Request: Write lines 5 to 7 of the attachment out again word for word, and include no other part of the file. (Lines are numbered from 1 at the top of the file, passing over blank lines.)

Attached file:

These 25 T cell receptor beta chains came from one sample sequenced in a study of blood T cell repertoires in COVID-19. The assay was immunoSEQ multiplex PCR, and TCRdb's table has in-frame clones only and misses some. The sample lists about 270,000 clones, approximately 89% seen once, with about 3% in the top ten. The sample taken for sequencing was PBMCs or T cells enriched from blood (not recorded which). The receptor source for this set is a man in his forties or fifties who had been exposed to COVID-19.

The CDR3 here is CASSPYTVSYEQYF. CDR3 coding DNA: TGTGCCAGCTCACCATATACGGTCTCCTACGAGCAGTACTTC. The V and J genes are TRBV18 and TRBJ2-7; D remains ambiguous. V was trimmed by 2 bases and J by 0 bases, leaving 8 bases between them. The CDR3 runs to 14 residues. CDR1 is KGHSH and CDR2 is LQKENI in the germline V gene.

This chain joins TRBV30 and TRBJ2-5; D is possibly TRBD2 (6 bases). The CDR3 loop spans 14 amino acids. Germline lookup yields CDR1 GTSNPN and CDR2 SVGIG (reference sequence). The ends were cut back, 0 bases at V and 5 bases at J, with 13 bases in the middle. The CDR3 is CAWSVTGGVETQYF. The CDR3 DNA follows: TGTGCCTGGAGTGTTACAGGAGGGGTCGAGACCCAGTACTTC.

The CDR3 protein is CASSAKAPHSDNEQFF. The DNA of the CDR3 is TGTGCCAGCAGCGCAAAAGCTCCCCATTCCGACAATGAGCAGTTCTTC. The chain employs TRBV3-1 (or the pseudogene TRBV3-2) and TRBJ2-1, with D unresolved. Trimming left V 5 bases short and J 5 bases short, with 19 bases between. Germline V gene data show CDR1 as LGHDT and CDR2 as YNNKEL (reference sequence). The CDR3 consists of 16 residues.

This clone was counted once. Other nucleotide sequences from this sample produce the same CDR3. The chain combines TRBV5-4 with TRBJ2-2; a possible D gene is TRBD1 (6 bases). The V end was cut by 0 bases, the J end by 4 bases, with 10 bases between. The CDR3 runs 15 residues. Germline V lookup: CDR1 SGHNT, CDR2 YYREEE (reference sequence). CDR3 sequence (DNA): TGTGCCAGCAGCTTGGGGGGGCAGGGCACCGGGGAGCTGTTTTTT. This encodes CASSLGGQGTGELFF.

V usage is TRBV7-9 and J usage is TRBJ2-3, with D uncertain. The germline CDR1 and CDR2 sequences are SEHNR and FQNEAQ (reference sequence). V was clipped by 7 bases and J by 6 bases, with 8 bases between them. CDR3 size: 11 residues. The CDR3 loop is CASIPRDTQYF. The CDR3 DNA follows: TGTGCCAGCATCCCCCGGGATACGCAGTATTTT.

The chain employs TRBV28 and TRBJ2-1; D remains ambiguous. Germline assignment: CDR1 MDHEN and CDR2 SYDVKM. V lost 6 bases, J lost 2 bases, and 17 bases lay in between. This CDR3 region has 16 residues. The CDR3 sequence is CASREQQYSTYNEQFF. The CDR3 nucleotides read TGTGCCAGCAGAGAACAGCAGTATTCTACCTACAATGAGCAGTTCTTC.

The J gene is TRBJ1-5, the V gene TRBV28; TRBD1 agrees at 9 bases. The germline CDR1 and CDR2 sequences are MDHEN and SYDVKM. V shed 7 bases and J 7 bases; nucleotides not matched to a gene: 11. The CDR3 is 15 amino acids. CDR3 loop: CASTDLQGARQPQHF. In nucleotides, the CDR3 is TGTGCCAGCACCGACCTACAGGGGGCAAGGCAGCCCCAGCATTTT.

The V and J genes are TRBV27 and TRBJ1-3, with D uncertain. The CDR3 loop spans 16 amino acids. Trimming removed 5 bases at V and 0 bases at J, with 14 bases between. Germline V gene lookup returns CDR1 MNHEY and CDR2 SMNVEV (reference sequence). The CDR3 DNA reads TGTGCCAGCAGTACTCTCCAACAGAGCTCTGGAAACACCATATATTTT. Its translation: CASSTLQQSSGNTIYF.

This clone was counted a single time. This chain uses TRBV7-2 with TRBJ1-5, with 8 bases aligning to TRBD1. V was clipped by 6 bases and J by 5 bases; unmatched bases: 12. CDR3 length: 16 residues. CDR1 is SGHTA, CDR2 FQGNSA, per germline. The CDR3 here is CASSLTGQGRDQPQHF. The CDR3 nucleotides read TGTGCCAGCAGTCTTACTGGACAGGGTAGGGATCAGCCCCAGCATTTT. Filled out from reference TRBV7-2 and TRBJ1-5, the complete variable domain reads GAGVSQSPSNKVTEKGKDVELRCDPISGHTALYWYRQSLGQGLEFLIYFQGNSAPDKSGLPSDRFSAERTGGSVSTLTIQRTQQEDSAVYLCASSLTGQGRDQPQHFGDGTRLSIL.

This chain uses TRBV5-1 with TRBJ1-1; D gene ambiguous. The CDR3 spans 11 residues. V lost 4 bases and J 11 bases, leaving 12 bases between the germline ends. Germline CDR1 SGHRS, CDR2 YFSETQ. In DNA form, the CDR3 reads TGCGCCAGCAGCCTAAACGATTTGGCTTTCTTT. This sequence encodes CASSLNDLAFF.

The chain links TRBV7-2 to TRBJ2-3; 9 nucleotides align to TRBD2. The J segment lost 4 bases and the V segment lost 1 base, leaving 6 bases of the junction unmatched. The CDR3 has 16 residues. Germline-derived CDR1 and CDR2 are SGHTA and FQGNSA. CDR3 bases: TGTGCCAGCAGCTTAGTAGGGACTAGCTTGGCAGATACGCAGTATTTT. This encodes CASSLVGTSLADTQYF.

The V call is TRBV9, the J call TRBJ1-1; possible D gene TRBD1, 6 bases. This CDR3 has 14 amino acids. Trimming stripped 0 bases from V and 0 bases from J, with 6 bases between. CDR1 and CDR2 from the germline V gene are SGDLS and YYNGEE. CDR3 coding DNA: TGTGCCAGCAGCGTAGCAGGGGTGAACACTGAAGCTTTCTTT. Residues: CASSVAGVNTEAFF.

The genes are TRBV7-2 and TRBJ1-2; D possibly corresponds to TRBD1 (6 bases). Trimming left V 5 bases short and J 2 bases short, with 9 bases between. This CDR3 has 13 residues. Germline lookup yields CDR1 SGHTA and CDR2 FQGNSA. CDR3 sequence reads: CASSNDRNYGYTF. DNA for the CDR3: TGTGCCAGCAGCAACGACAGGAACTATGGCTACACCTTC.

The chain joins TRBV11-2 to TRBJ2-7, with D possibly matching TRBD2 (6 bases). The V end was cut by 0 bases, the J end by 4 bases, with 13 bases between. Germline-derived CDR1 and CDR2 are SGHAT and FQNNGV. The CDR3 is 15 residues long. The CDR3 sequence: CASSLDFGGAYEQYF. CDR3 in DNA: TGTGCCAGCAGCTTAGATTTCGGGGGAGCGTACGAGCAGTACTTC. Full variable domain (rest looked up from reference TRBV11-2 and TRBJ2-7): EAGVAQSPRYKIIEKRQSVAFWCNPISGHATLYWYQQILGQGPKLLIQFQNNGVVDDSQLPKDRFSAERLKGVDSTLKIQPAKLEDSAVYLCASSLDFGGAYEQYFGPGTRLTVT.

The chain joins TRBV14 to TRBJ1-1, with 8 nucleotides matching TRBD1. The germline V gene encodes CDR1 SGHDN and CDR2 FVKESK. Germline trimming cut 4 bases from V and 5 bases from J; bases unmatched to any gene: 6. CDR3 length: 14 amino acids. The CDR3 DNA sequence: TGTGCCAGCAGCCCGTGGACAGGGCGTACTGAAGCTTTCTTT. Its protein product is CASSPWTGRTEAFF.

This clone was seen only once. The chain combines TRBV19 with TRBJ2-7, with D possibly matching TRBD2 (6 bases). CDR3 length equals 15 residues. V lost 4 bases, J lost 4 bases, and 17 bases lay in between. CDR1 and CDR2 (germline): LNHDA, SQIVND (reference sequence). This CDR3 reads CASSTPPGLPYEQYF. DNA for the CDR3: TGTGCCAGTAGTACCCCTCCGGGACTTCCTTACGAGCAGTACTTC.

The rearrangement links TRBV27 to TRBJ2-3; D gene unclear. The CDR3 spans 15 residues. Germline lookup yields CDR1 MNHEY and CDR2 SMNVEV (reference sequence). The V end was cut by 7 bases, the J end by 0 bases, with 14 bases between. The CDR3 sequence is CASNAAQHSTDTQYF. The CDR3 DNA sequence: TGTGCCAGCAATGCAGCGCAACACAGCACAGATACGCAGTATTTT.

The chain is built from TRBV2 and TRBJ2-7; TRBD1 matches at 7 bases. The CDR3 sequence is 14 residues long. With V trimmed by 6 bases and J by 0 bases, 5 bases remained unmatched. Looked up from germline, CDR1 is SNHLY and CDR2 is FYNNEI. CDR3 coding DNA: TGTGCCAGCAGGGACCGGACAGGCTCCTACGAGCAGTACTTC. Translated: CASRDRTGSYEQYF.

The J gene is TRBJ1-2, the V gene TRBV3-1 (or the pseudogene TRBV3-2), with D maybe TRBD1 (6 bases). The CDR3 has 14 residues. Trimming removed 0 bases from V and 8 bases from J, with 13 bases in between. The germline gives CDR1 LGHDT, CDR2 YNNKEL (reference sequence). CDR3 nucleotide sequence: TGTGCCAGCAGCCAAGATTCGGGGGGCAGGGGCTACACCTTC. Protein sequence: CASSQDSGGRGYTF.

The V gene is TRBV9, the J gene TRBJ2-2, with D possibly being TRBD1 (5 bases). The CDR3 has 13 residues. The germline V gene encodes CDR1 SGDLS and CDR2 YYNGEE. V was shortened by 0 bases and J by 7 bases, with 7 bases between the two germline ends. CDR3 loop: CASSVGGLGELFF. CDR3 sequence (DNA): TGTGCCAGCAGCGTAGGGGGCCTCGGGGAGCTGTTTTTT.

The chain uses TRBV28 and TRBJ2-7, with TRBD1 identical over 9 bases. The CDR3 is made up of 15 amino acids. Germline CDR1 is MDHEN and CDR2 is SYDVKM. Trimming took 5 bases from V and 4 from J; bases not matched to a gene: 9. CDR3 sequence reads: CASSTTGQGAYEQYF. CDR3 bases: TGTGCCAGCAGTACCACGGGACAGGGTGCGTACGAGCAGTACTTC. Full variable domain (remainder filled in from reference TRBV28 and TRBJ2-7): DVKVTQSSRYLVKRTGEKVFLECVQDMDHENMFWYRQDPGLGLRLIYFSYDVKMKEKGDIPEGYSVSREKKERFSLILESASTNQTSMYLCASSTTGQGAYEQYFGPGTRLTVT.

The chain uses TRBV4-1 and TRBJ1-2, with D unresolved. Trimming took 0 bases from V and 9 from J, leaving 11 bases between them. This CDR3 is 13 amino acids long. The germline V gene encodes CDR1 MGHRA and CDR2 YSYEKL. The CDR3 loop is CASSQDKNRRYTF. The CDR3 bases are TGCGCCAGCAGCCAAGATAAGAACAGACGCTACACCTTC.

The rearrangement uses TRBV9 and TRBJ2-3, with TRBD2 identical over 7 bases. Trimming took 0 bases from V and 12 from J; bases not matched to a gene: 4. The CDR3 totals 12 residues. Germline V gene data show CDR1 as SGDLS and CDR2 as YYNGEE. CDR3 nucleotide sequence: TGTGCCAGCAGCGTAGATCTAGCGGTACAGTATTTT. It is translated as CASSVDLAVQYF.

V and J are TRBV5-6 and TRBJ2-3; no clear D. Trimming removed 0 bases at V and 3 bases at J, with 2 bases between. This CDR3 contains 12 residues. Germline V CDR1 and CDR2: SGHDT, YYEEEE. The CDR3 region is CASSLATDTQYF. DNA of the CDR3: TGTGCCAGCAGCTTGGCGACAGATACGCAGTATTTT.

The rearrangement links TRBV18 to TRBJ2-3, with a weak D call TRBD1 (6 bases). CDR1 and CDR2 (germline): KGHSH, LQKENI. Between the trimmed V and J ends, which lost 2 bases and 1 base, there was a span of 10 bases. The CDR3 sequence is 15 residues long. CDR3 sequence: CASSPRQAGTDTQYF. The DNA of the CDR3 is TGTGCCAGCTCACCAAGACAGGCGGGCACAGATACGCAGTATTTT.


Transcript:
This clone was counted once. Other nucleotide sequences from this sample produce the same CDR3. The chain combines TRBV5-4 with TRBJ2-2; a possible D gene is TRBD1 (6 bases). The V end was cut by 0 bases, the J end by 4 bases, with 10 bases between. The CDR3 runs 15 residues. Germline V lookup: CDR1 SGHNT, CDR2 YYREEE (reference sequence). CDR3 sequence (DNA): TGTGCCAGCAGCTTGGGGGGGCAGGGCACCGGGGAGCTGTTTTTT. This encodes CASSLGGQGTGELFF.

V usage is TRBV7-9 and J usage is TRBJ2-3, with D uncertain. The germline CDR1 and CDR2 sequences are SEHNR and FQNEAQ (reference sequence). V was clipped by 7 bases and J by 6 bases, with 8 bases between them. CDR3 size: 11 residues. The CDR3 loop is CASIPRDTQYF. The CDR3 DNA follows: TGTGCCAGCATCCCCCGGGATACGCAGTATTTT.

The chain employs TRBV28 and TRBJ2-1; D remains ambiguous. Germline assignment: CDR1 MDHEN and CDR2 SYDVKM. V lost 6 bases, J lost 2 bases, and 17 bases lay in between. This CDR3 region has 16 residues. The CDR3 sequence is CASREQQYSTYNEQFF. The CDR3 nucleotides read TGTGCCAGCAGAGAACAGCAGTATTCTACCTACAATGAGCAGTTCTTC.